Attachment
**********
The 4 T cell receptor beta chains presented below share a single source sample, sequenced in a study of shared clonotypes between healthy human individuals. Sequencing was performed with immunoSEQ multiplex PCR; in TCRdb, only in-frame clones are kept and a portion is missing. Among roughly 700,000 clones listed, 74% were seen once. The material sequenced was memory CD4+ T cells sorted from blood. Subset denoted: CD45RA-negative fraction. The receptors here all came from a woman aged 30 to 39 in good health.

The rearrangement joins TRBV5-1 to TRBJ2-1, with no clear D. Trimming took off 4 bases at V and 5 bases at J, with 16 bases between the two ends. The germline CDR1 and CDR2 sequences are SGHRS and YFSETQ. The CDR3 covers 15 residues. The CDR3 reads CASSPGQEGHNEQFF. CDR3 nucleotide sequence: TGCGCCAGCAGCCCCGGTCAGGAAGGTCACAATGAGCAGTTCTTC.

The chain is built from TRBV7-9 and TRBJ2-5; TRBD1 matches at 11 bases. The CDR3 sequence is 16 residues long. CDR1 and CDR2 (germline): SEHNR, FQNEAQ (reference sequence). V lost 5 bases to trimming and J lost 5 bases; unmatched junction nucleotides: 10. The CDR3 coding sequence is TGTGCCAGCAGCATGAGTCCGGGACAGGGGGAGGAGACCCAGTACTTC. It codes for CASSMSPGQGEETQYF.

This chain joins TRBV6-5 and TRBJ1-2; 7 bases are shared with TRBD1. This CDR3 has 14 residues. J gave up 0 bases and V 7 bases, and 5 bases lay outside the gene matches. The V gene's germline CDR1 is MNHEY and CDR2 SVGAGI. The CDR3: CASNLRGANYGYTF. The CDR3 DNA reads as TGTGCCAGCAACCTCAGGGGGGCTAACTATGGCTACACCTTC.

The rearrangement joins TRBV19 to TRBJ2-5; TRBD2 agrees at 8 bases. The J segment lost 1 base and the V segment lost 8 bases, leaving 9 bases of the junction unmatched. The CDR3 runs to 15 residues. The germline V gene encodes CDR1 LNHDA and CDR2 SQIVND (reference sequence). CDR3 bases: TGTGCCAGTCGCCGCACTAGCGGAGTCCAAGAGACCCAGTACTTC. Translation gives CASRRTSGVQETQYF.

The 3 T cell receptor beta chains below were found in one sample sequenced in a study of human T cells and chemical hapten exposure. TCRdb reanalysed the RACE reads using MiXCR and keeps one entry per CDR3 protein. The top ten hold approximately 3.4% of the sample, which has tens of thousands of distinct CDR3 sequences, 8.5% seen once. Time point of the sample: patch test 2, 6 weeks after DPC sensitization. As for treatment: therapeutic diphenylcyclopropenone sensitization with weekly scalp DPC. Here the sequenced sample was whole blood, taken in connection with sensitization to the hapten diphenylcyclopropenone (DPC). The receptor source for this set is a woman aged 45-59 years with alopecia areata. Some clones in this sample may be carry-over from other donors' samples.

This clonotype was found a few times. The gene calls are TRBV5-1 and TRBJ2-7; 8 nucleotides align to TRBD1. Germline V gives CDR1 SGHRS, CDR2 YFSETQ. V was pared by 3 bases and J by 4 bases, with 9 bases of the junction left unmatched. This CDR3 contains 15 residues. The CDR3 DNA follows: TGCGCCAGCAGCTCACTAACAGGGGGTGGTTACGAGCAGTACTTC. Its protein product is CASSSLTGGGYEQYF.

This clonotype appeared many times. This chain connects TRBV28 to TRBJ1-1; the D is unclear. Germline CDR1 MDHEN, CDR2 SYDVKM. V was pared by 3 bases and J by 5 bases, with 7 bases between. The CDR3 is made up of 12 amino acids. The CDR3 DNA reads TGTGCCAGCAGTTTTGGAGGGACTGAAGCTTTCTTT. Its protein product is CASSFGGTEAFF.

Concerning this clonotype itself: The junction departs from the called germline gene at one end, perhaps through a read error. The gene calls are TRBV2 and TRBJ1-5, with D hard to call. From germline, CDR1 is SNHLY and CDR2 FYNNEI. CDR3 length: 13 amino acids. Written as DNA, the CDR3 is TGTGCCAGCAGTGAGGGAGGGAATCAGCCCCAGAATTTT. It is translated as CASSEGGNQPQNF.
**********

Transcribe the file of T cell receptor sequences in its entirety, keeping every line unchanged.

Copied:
The 4 T cell receptor beta chains presented below share a single source sample, sequenced in a study of shared clonotypes between healthy human individuals. Sequencing was performed with immunoSEQ multiplex PCR; in TCRdb, only in-frame clones are kept and a portion is missing. Among roughly 700,000 clones listed, 74% were seen once. The material sequenced was memory CD4+ T cells sorted from blood. Subset denoted: CD45RA-negative fraction. The receptors here all came from a woman aged 30 to 39 in good health.

The rearrangement joins TRBV5-1 to TRBJ2-1, with no clear D. Trimming took off 4 bases at V and 5 bases at J, with 16 bases between the two ends. The germline CDR1 and CDR2 sequences are SGHRS and YFSETQ. The CDR3 covers 15 residues. The CDR3 reads CASSPGQEGHNEQFF. CDR3 nucleotide sequence: TGCGCCAGCAGCCCCGGTCAGGAAGGTCACAATGAGCAGTTCTTC.

The chain is built from TRBV7-9 and TRBJ2-5; TRBD1 matches at 11 bases. The CDR3 sequence is 16 residues long. CDR1 and CDR2 (germline): SEHNR, FQNEAQ (reference sequence). V lost 5 bases to trimming and J lost 5 bases; unmatched junction nucleotides: 10. The CDR3 coding sequence is TGTGCCAGCAGCATGAGTCCGGGACAGGGGGAGGAGACCCAGTACTTC. It codes for CASSMSPGQGEETQYF.

This chain joins TRBV6-5 and TRBJ1-2; 7 bases are shared with TRBD1. This CDR3 has 14 residues. J gave up 0 bases and V 7 bases, and 5 bases lay outside the gene matches. The V gene's germline CDR1 is MNHEY and CDR2 SVGAGI. The CDR3: CASNLRGANYGYTF. The CDR3 DNA reads as TGTGCCAGCAACCTCAGGGGGGCTAACTATGGCTACACCTTC.

The rearrangement joins TRBV19 to TRBJ2-5; TRBD2 agrees at 8 bases. The J segment lost 1 base and the V segment lost 8 bases, leaving 9 bases of the junction unmatched. The CDR3 runs to 15 residues. The germline V gene encodes CDR1 LNHDA and CDR2 SQIVND (reference sequence). CDR3 bases: TGTGCCAGTCGCCGCACTAGCGGAGTCCAAGAGACCCAGTACTTC. Translation gives CASRRTSGVQETQYF.

The 3 T cell receptor beta chains below were found in one sample sequenced in a study of human T cells and chemical hapten exposure. TCRdb reanalysed the RACE reads using MiXCR and keeps one entry per CDR3 protein. The top ten hold approximately 3.4% of the sample, which has tens of thousands of distinct CDR3 sequences, 8.5% seen once. Time point of the sample: patch test 2, 6 weeks after DPC sensitization. As for treatment: therapeutic diphenylcyclopropenone sensitization with weekly scalp DPC. Here the sequenced sample was whole blood, taken in connection with sensitization to the hapten diphenylcyclopropenone (DPC). The receptor source for this set is a woman aged 45-59 years with alopecia areata. Some clones in this sample may be carry-over from other donors' samples.

This clonotype was found a few times. The gene calls are TRBV5-1 and TRBJ2-7; 8 nucleotides align to TRBD1. Germline V gives CDR1 SGHRS, CDR2 YFSETQ. V was pared by 3 bases and J by 4 bases, with 9 bases of the junction left unmatched. This CDR3 contains 15 residues. The CDR3 DNA follows: TGCGCCAGCAGCTCACTAACAGGGGGTGGTTACGAGCAGTACTTC. Its protein product is CASSSLTGGGYEQYF.

This clonotype appeared many times. This chain connects TRBV28 to TRBJ1-1; the D is unclear. Germline CDR1 MDHEN, CDR2 SYDVKM. V was pared by 3 bases and J by 5 bases, with 7 bases between. The CDR3 is made up of 12 amino acids. The CDR3 DNA reads TGTGCCAGCAGTTTTGGAGGGACTGAAGCTTTCTTT. Its protein product is CASSFGGTEAFF.

Concerning this clonotype itself: The junction departs from the called germline gene at one end, perhaps through a read error. The gene calls are TRBV2 and TRBJ1-5, with D hard to call. From germline, CDR1 is SNHLY and CDR2 FYNNEI. CDR3 length: 13 amino acids. Written as DNA, the CDR3 is TGTGCCAGCAGTGAGGGAGGGAATCAGCCCCAGAATTTT. It is translated as CASSEGGNQPQNF.